PITTSBURGH (NewsRadio 1020 KDKA) – With this polar vortex taking grab of the Pittsburgh area, the KDKA Morning News wanted a more detailed understanding of what we are really going through. Today, the temperature has reached minus-8, a record low, and continues to drop.

Many times throughout the winter we forget about those less fortunate who have to battle these conditions on the streets. And even further from our thoughts are the animals, wild and domestic, that are suffering.

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Veterinarian from Animal General, Dr. Mike Hutchinson, joined Larry Richert to talk about how serious it is to take care of your nearby animals. He feels that any animal should be brought inside, even if it’s in a garage.

Dr. Mike also reminds owners that if your pets must be outside you should purchase a dog-house that’s smaller rather than bigger. The tighter space will heat up faster with the dog and other things inside like blankets and straw.

“A lot of people don’t understand that just because they have fur doesn’t mean they can’t get frostbite or hypothermia like we can,” said Dr. Mike. “Especially outdoor pets, they aren’t brushed or groomed properly and some of the longer haired pets will get mats in their fur and that takes away their insulation capabilities.”

The Managing Director of Automotive Services for AAA, Steve Popovich, gave some helpful tips that could help your car this winter season. There are a lot of precautions that people should take to ensure the safety of themselves and their cars.

“On days like today, you have to be very careful with people stranded out in the elements,” said Popovich. “We are asking folks to be patient with us if they are at their home. We’ll get to you eventually, but we are certainly concentrating on the road emergencies first.”

Popovich recommends everyone keep an emergency blanket and jacket in their car just in case.

For assistance you can contact AAA by calling 1-800-AAA-HELP, the AAA Mobile application or www.aaa.com.

Chief Alvin Henderson of the Department of Emergency Services for Allegheny County has some good suggestions to keep you warm during this cool blast. He says the key to using the warming centers is accepting that you need the help and seeking out those to assist you.

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“I think people are heeding the warning that we’ve been sending out,” said Henderson. “Right now, knock on wood, we’re weathering the storm quite well.”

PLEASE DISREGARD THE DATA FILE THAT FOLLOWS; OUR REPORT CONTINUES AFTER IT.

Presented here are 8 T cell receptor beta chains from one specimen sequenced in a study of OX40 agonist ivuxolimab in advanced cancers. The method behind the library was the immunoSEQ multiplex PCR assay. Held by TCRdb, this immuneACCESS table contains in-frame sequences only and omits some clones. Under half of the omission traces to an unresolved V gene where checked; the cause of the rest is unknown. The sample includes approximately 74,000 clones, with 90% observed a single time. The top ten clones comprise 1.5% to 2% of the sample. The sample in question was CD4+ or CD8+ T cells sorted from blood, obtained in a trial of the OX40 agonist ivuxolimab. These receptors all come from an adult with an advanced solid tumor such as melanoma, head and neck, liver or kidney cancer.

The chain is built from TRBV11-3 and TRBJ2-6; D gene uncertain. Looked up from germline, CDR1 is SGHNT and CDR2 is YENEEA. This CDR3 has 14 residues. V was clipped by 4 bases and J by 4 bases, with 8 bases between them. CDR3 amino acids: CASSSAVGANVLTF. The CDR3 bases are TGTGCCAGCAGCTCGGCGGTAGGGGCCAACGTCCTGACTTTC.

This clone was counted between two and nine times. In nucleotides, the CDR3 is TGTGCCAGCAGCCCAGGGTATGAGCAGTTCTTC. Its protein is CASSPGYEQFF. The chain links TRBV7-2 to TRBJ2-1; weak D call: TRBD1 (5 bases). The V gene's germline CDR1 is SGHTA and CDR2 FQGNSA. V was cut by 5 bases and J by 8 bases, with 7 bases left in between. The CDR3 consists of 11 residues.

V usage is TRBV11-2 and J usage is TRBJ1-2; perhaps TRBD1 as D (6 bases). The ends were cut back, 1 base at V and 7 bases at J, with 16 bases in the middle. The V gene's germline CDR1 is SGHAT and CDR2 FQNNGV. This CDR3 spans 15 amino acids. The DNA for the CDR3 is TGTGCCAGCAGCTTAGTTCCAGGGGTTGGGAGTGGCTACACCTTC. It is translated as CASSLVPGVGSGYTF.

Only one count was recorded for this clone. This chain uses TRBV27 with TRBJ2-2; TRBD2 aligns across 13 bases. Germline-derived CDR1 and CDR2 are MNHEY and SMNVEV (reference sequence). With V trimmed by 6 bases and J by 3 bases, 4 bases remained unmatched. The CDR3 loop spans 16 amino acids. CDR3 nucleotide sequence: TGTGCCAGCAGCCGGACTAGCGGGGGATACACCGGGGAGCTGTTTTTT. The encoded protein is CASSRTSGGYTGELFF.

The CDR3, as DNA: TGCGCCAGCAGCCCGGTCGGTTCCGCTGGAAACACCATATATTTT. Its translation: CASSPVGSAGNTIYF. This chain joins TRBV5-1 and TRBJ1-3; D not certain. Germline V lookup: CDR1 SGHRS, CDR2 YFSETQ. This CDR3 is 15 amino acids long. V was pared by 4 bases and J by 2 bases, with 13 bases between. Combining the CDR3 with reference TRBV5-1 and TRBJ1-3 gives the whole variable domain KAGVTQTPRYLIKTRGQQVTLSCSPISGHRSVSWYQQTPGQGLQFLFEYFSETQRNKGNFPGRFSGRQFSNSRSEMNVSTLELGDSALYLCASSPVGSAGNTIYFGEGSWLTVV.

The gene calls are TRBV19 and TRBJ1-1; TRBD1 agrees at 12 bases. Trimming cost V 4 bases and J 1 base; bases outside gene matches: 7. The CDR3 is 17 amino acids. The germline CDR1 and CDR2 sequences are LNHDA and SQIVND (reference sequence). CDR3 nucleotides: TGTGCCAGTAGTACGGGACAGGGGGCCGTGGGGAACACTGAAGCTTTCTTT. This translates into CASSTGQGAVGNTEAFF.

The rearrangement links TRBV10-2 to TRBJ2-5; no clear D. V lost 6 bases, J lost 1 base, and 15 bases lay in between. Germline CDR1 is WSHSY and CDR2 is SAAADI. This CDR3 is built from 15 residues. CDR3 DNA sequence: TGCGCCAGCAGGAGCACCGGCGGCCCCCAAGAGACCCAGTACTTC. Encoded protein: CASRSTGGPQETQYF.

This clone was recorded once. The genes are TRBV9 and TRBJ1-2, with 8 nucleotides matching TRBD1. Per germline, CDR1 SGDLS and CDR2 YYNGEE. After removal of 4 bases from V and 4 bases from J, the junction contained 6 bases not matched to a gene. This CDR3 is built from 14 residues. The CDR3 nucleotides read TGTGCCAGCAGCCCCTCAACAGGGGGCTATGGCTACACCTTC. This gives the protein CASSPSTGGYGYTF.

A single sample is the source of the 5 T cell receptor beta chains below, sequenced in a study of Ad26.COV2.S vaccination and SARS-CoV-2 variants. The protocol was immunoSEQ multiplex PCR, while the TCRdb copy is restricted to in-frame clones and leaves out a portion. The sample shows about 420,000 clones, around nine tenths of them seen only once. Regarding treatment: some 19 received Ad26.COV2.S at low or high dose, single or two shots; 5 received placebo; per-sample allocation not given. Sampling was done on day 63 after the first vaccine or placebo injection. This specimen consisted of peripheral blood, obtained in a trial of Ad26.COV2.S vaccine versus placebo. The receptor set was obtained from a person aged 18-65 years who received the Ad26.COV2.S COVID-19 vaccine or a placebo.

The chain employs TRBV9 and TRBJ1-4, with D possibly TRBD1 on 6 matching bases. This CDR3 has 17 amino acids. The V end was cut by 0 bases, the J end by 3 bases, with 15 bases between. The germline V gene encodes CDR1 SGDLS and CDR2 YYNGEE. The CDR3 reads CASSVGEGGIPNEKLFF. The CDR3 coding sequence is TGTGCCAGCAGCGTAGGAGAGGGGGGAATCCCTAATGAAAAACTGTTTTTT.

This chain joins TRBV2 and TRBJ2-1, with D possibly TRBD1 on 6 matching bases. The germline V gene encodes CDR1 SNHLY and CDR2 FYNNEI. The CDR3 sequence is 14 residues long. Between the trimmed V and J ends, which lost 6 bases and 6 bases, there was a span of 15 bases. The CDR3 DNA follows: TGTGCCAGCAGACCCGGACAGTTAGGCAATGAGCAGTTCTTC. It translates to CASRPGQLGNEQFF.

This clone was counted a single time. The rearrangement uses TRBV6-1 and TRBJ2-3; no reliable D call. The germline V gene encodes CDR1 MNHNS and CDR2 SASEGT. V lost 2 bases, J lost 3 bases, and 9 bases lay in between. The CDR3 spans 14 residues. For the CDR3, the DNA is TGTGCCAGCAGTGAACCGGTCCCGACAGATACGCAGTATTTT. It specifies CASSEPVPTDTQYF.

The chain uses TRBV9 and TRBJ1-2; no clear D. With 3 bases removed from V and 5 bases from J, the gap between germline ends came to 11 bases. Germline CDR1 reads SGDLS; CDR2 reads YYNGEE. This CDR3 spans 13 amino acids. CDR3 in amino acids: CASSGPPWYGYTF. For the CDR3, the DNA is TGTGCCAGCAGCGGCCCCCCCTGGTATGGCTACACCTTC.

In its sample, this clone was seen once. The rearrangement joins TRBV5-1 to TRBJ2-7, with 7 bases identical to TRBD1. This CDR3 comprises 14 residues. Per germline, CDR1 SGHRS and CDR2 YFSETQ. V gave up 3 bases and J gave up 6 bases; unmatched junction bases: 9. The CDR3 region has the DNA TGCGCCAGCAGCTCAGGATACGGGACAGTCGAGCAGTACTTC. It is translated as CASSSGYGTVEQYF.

The public safety employees will suffer the most during these cold temperatures. They need to limit their exposure to the outdoors, dress in layers and cover up any exposed skin.

“You need to think about your food and water needs for possibly 72 hours of staying indoors,” said Henderson. “You need to take seriously an emergency kit and staying in contact with your family and friends to you can make sure everyone is doing okay.”

Dr. Karen Hacker is the Director of the Allegheny Health Department stresses the importance of dressing in layers, especially for those who like to run outside. She also recommends to stay away from alcohol and caffeine because it won’t help your situation.

“Make sure you’re covering your face, your fingers, your toes and your head,” said Dr. Hacker. “I myself never like to have hat head, but on days like today, it’s all about staying warm.”

She’s on the hopeful side that this cold weather will be short-lived.

Finally, Pa. Gov. Tom Corbett joined the discussion to talk about how the state has been handling this change in weather. He’s very impressed with how behaved the people have been by staying indoors and driving safely.

“I think Pennsylvanians are doing a great job,” said Gov. Corbett. “The warming centers weren’t as crowded as we expected them to be so that’s a good sign that everyone is taking care of each other.”

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He adds a tip not to run any large electronics like a dishwasher that don’t need to be used. Gov. Corbett explains that conserving energy is the best thing to do today, so Larry’s decided he won’t be doing anything at all.